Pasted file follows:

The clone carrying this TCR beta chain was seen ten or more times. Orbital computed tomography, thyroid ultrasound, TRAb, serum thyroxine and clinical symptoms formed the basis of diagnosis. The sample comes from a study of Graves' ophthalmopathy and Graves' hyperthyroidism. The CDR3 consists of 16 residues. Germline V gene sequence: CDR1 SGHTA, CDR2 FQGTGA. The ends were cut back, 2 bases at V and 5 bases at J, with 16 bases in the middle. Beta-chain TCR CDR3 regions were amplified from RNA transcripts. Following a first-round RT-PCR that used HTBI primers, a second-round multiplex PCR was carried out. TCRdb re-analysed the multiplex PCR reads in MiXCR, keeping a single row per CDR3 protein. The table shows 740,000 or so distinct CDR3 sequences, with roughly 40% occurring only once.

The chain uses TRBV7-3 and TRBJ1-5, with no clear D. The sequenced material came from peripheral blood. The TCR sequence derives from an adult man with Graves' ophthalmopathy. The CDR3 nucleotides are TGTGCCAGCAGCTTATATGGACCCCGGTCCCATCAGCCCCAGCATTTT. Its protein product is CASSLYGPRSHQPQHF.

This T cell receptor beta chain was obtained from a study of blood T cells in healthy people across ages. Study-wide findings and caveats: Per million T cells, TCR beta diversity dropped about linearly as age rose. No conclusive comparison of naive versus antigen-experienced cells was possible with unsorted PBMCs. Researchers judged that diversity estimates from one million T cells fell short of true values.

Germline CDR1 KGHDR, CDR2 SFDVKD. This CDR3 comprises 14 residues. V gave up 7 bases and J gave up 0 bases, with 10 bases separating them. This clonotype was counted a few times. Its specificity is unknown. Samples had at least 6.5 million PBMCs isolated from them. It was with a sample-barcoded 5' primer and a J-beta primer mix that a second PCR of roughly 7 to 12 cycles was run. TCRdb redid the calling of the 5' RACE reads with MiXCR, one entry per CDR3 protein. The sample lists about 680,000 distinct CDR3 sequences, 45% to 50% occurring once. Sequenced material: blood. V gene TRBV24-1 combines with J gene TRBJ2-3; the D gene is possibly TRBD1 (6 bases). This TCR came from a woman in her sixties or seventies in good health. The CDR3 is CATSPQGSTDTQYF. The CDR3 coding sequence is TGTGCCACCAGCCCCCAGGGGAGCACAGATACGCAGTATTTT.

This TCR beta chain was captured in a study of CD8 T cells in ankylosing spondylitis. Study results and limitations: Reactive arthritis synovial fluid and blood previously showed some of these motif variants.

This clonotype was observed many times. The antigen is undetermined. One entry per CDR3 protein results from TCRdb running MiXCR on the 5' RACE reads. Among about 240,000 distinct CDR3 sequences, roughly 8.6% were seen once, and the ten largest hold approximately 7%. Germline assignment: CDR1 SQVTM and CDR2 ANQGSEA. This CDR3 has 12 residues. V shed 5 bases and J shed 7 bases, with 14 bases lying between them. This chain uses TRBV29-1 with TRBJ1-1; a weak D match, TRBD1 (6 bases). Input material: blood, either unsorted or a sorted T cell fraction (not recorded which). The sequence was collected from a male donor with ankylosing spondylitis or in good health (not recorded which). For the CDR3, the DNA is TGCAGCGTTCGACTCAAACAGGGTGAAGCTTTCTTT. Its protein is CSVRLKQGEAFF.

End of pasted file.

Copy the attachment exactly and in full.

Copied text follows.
The clone carrying this TCR beta chain was seen ten or more times. Orbital computed tomography, thyroid ultrasound, TRAb, serum thyroxine and clinical symptoms formed the basis of diagnosis. The sample comes from a study of Graves' ophthalmopathy and Graves' hyperthyroidism. The CDR3 consists of 16 residues. Germline V gene sequence: CDR1 SGHTA, CDR2 FQGTGA. The ends were cut back, 2 bases at V and 5 bases at J, with 16 bases in the middle. Beta-chain TCR CDR3 regions were amplified from RNA transcripts. Following a first-round RT-PCR that used HTBI primers, a second-round multiplex PCR was carried out. TCRdb re-analysed the multiplex PCR reads in MiXCR, keeping a single row per CDR3 protein. The table shows 740,000 or so distinct CDR3 sequences, with roughly 40% occurring only once.

The chain uses TRBV7-3 and TRBJ1-5, with no clear D. The sequenced material came from peripheral blood. The TCR sequence derives from an adult man with Graves' ophthalmopathy. The CDR3 nucleotides are TGTGCCAGCAGCTTATATGGACCCCGGTCCCATCAGCCCCAGCATTTT. Its protein product is CASSLYGPRSHQPQHF.

This T cell receptor beta chain was obtained from a study of blood T cells in healthy people across ages. Study-wide findings and caveats: Per million T cells, TCR beta diversity dropped about linearly as age rose. No conclusive comparison of naive versus antigen-experienced cells was possible with unsorted PBMCs. Researchers judged that diversity estimates from one million T cells fell short of true values.

Germline CDR1 KGHDR, CDR2 SFDVKD. This CDR3 comprises 14 residues. V gave up 7 bases and J gave up 0 bases, with 10 bases separating them. This clonotype was counted a few times. Its specificity is unknown. Samples had at least 6.5 million PBMCs isolated from them. It was with a sample-barcoded 5' primer and a J-beta primer mix that a second PCR of roughly 7 to 12 cycles was run. TCRdb redid the calling of the 5' RACE reads with MiXCR, one entry per CDR3 protein. The sample lists about 680,000 distinct CDR3 sequences, 45% to 50% occurring once. Sequenced material: blood. V gene TRBV24-1 combines with J gene TRBJ2-3; the D gene is possibly TRBD1 (6 bases). This TCR came from a woman in her sixties or seventies in good health. The CDR3 is CATSPQGSTDTQYF. The CDR3 coding sequence is TGTGCCACCAGCCCCCAGGGGAGCACAGATACGCAGTATTTT.

This TCR beta chain was captured in a study of CD8 T cells in ankylosing spondylitis. Study results and limitations: Reactive arthritis synovial fluid and blood previously showed some of these motif variants.

This clonotype was observed many times. The antigen is undetermined. One entry per CDR3 protein results from TCRdb running MiXCR on the 5' RACE reads. Among about 240,000 distinct CDR3 sequences, roughly 8.6% were seen once, and the ten largest hold approximately 7%. Germline assignment: CDR1 SQVTM and CDR2 ANQGSEA. This CDR3 has 12 residues. V shed 5 bases and J shed 7 bases, with 14 bases lying between them. This chain uses TRBV29-1 with TRBJ1-1; a weak D match, TRBD1 (6 bases). Input material: blood, either unsorted or a sorted T cell fraction (not recorded which). The sequence was collected from a male donor with ankylosing spondylitis or in good health (not recorded which). For the CDR3, the DNA is TGCAGCGTTCGACTCAAACAGGGTGAAGCTTTCTTT. Its protein is CSVRLKQGEAFF.